Environment

adidas' DryDye garment dyeing process delivers significant water and energy savings

adidas' DryDye garment dyeing ...
adidas produced 50,000 t-shirts using the resourse-saving DryDye process in Q2 2012
adidas produced 50,000 t-shirts using the resourse-saving DryDye process in Q2 2012
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adidas produced 50,000 t-shirts using the resourse-saving DryDye process in Q2 2012
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adidas produced 50,000 t-shirts using the resourse-saving DryDye process in Q2 2012
The DryDye process eliminates the use of water in the dyeing process
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The DryDye process eliminates the use of water in the dyeing process
adidas created t-shirt graphics that illustrate the environmental benefits of DryDye
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adidas created t-shirt graphics that illustrate the environmental benefits of DryDye
A typical t-shirt takes 25 liters of water to process
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A typical t-shirt takes 25 liters of water to process
adidas t-shirt processed using DryDye
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adidas t-shirt processed using DryDye
No water was used in the dyeing and processing of this adidas t-shirt
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No water was used in the dyeing and processing of this adidas t-shirt
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Textiles are a resource-heavy business. In an effort to reduce water consumption, energy use and a need for chemicals, adidas created the DryDye technology, which uses pressurized CO2 in place of water to dye t-shirts and other garments.

A typical t-shirt requires 25 liters (6.6 gallons) of water to dye and process. Water is often used as a solvent in pre-treatment and finishing processes such as washing, scouring, bleaching and dyeing. Each of those processes also uses chemicals. According to adidas the DryDye process uses no water; 50 percent less energy and 50 percent fewer chemicals.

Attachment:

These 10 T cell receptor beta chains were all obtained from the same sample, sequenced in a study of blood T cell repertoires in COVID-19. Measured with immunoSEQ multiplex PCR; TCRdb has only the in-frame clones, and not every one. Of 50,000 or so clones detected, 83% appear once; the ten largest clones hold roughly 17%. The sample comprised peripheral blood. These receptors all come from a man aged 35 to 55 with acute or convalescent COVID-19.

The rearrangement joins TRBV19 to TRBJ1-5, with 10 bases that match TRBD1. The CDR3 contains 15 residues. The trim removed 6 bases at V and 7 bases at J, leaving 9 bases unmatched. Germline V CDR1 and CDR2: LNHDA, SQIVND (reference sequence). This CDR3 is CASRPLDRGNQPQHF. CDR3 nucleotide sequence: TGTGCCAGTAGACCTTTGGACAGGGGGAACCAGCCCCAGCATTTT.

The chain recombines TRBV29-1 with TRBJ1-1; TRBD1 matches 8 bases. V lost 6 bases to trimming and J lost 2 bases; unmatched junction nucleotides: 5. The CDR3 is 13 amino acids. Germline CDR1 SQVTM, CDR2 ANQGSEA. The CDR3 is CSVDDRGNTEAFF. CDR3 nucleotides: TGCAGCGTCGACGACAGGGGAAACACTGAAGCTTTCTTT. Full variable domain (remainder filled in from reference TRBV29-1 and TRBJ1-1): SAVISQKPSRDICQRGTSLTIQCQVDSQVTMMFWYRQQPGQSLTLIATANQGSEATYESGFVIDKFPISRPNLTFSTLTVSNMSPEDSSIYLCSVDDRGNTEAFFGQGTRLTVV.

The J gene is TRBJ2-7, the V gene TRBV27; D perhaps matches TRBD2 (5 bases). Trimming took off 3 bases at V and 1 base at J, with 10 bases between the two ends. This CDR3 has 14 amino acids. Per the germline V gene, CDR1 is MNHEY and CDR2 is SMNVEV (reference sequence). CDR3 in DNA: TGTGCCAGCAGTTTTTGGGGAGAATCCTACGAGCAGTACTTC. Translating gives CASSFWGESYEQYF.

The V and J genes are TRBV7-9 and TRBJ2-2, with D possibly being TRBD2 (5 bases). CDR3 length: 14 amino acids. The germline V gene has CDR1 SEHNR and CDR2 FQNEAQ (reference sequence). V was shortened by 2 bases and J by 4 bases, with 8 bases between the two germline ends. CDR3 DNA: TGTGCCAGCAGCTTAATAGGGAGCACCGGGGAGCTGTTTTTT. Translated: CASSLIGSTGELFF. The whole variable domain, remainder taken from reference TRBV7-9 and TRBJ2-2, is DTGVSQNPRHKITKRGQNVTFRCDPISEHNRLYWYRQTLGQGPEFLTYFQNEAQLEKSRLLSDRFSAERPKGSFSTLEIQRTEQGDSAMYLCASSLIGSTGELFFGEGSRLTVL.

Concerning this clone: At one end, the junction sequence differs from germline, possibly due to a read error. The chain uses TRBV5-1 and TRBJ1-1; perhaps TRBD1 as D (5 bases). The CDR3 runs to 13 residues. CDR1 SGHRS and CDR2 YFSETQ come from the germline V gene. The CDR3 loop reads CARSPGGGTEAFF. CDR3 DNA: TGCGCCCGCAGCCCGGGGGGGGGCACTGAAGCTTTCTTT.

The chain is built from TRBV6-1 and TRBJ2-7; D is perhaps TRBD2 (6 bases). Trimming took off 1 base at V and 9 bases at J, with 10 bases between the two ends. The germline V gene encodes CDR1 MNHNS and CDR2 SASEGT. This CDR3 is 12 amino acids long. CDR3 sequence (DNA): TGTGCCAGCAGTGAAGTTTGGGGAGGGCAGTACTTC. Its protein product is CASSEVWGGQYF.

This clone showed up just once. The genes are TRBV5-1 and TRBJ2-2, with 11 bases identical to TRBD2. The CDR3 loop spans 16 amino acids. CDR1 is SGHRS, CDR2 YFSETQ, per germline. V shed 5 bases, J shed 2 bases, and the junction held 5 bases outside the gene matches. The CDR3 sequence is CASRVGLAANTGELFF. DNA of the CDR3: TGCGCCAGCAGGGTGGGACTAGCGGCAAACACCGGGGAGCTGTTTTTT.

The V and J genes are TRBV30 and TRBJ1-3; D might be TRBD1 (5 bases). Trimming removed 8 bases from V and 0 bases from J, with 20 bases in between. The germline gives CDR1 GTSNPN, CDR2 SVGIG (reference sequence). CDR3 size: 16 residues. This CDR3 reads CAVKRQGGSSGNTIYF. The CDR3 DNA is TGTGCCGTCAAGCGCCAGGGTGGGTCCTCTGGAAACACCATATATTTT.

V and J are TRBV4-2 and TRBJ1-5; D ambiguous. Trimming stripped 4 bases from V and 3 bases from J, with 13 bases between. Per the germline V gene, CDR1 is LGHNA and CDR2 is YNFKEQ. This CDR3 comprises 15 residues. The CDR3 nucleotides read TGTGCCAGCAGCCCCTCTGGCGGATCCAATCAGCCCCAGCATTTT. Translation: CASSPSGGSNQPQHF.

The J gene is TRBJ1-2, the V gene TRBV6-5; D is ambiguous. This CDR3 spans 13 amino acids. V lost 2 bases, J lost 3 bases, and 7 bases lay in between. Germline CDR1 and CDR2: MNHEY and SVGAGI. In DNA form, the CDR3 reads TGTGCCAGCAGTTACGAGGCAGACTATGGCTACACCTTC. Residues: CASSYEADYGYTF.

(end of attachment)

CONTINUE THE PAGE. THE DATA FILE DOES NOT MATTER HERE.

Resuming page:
To put water savings in perspective, adidas says in about two years the textile industry uses enough water to fill the Mediterranean Sea to dye clothing. In second quarter 2012 adidas produced 50,000 DryDye t-shirts to meet retailer demand. In that production run, adidas saved over 1,200,000 liters (317,000 gallons) of water. The company is working on using the DryDye process on other garments beyond t-shirts in the future.

The DryDye process eliminates the use of water in the dyeing process
The DryDye process eliminates the use of water in the dyeing process

The adidas t-shirts made using the DryDye process for this summer were the first use of the process for a global product. The Yeh Group is a mill in Thailand that processes the DryDye t-shirts.

The DryDye process is explained in the following video from adidas.

Source: adidas

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3 comments
Paul Brush
They need to try one of those 99% water filtration systems instead of producing and releasing CO2.
awp
"adidas created the DryDye technology" - I'm so impressed that a large company is being innovative, not isn't just doing what they always do. But hang on, a search for 'Yeh Group is a mill in Thailand' shows that at http://www.bharat-apparel.com/newsroom/50622.html, Bharet Apparel "believes it will be the first textile mill to implement a new process developed by DyeCoo Textile Systems." But a search for "DyeCoo Textile Systems" shows that in Feb 2012 'NIKE, Inc. (NYSE:NKE) announced today it has entered into a strategic partnership with DyeCoo Textile Systems' and that "is illustrative of NIKE, Inc.’s long-term commitment to designing and developing..." blah blah blah !
Charles Bosse
Paul, they aren't producing CO2 (except maybe in the power used, which would be happening anyway). They are using liquid CO2 (possible at dry-ice temperatures under pressure) as a solvent so they only release what they pull out to begin with. Since the CO2 sublimates at normal pressure, you don't have to worry about it growing mold and since it's a good solvent for the dyes without needing to be in solution itself (like bleach) you don't have to worry much about contaminants - which would all come out (and probably be reusable) as solids after the CO2 sublimates anyway. Other than that, there is some heat generated in the process of cooling and normal consumption of electric power (though normal mechanics and electrical mechanisms often run better cold as well) and very little other impact.
By the way, decaf coffee has done this for a while now, so it's a new application of a well tested idea. Go Adidas!